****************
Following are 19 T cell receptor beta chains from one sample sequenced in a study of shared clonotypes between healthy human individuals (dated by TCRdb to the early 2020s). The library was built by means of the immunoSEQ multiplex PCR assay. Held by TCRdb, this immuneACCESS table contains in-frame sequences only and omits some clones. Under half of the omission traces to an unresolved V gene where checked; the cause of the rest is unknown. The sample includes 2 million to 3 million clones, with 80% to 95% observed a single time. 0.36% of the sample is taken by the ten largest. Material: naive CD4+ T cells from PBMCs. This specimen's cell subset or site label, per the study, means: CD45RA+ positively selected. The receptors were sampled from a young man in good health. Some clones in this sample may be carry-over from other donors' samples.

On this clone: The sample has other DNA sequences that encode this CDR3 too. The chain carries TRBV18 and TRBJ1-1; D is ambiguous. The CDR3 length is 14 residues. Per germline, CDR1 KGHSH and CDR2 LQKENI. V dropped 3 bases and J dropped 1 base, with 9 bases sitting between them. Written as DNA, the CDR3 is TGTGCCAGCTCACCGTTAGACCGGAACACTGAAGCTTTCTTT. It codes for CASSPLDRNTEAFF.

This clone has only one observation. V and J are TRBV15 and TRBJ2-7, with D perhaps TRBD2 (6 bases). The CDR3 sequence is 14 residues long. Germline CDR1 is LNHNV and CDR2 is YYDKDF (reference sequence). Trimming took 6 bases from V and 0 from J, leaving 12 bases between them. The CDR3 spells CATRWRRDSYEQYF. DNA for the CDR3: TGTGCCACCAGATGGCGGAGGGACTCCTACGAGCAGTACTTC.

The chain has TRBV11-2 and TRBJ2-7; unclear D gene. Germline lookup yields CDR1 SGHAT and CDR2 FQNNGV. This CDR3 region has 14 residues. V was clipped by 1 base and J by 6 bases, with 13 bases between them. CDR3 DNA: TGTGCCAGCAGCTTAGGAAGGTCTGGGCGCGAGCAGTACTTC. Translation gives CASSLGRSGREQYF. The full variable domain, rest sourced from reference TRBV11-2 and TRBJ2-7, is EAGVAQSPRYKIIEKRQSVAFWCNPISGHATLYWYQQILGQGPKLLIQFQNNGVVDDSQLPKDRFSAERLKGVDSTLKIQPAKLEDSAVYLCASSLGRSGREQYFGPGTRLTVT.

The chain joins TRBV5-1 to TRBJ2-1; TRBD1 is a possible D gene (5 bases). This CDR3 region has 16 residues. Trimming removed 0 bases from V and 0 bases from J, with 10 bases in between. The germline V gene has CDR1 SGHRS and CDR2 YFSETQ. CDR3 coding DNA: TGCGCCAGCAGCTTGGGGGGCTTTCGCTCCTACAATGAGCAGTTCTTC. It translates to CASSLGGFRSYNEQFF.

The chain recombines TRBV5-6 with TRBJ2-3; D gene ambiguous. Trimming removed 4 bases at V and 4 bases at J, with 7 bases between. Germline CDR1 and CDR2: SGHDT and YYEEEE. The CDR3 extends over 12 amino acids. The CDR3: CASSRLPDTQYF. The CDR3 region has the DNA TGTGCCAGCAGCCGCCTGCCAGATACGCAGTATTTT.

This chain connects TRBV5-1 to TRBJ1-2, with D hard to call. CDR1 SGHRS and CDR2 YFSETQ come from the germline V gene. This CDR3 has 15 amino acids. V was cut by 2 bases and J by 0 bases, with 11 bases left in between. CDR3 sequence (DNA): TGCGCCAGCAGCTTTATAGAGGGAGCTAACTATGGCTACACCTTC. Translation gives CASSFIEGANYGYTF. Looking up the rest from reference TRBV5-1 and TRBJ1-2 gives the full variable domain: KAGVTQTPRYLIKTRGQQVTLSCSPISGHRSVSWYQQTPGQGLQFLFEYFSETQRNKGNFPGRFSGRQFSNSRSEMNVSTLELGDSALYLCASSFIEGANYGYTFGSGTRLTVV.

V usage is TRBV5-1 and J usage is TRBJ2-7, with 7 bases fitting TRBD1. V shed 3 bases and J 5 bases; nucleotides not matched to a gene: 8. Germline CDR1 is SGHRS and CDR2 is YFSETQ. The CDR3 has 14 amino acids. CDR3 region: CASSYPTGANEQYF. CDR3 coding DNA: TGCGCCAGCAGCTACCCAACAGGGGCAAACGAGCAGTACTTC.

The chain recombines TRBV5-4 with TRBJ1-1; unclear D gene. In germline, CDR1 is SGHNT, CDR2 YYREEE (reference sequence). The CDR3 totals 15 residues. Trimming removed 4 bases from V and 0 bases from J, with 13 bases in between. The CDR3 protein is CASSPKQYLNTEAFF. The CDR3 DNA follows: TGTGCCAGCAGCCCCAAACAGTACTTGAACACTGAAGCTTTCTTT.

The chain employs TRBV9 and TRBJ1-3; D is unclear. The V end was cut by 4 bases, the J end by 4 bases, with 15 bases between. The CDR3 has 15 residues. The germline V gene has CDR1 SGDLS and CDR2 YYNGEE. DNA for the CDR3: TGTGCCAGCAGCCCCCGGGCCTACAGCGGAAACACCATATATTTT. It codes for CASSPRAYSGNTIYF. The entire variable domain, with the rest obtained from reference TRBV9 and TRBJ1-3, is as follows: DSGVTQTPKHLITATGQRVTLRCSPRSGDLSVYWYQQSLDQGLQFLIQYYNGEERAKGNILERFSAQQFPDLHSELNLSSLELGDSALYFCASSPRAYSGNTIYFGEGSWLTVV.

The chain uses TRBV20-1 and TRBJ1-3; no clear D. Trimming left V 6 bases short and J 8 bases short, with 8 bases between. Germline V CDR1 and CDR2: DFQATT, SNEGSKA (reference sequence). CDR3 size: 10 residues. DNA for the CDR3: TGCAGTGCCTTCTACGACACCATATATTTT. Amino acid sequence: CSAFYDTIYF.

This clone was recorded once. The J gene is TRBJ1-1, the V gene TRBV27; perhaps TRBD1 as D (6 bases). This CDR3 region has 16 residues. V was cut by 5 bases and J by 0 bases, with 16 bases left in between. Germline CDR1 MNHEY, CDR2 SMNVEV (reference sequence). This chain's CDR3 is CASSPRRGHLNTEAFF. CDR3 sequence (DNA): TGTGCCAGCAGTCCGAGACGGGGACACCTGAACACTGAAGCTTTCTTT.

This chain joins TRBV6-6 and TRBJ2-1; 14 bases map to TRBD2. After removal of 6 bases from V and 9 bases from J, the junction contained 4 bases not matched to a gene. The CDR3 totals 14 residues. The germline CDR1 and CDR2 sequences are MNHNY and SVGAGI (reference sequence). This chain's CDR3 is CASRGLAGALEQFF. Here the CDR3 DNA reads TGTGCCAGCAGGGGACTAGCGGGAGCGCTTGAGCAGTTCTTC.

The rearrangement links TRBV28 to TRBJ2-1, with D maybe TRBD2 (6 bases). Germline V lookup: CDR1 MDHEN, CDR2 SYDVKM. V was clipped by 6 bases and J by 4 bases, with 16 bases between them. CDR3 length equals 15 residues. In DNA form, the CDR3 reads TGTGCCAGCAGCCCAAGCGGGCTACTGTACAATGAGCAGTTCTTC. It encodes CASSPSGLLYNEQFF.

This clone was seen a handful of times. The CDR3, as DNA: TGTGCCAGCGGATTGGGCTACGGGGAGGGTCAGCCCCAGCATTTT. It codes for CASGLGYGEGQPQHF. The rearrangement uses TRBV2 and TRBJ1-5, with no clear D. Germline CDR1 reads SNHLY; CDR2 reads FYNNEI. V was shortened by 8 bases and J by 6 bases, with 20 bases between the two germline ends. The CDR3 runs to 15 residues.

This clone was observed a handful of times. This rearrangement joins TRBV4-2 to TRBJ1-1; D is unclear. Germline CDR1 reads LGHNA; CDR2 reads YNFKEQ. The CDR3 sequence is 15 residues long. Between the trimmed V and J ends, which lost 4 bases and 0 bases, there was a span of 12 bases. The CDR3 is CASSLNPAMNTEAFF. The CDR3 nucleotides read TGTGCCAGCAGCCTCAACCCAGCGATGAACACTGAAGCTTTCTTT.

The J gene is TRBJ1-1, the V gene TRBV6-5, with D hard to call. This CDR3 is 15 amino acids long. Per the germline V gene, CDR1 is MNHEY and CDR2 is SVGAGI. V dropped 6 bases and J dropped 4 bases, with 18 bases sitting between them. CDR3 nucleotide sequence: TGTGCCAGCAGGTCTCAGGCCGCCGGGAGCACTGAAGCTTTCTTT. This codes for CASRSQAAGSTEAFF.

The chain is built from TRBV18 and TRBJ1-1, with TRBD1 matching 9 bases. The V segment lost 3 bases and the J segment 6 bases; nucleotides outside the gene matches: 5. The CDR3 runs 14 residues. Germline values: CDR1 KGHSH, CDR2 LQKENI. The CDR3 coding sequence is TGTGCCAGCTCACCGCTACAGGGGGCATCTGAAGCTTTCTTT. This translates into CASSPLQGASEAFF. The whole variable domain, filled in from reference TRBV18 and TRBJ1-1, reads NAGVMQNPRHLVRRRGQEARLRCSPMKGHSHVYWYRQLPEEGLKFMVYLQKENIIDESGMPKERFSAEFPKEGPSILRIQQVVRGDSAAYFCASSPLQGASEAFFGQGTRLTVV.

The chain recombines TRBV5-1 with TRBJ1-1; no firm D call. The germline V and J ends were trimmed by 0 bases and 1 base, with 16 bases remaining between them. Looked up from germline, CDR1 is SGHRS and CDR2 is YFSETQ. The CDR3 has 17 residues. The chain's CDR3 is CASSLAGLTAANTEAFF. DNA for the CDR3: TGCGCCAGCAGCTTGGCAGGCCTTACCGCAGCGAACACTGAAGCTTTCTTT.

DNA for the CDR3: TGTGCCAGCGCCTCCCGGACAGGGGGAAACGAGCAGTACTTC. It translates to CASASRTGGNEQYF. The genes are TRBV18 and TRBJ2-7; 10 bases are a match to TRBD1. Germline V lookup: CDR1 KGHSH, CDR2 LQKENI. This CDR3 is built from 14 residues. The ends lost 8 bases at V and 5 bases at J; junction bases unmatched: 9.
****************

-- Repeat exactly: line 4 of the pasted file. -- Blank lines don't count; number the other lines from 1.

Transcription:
The chain has TRBV11-2 and TRBJ2-7; unclear D gene. Germline lookup yields CDR1 SGHAT and CDR2 FQNNGV. This CDR3 region has 14 residues. V was clipped by 1 base and J by 6 bases, with 13 bases between them. CDR3 DNA: TGTGCCAGCAGCTTAGGAAGGTCTGGGCGCGAGCAGTACTTC. Translation gives CASSLGRSGREQYF. The full variable domain, rest sourced from reference TRBV11-2 and TRBJ2-7, is EAGVAQSPRYKIIEKRQSVAFWCNPISGHATLYWYQQILGQGPKLLIQFQNNGVVDDSQLPKDRFSAERLKGVDSTLKIQPAKLEDSAVYLCASSLGRSGREQYFGPGTRLTVT.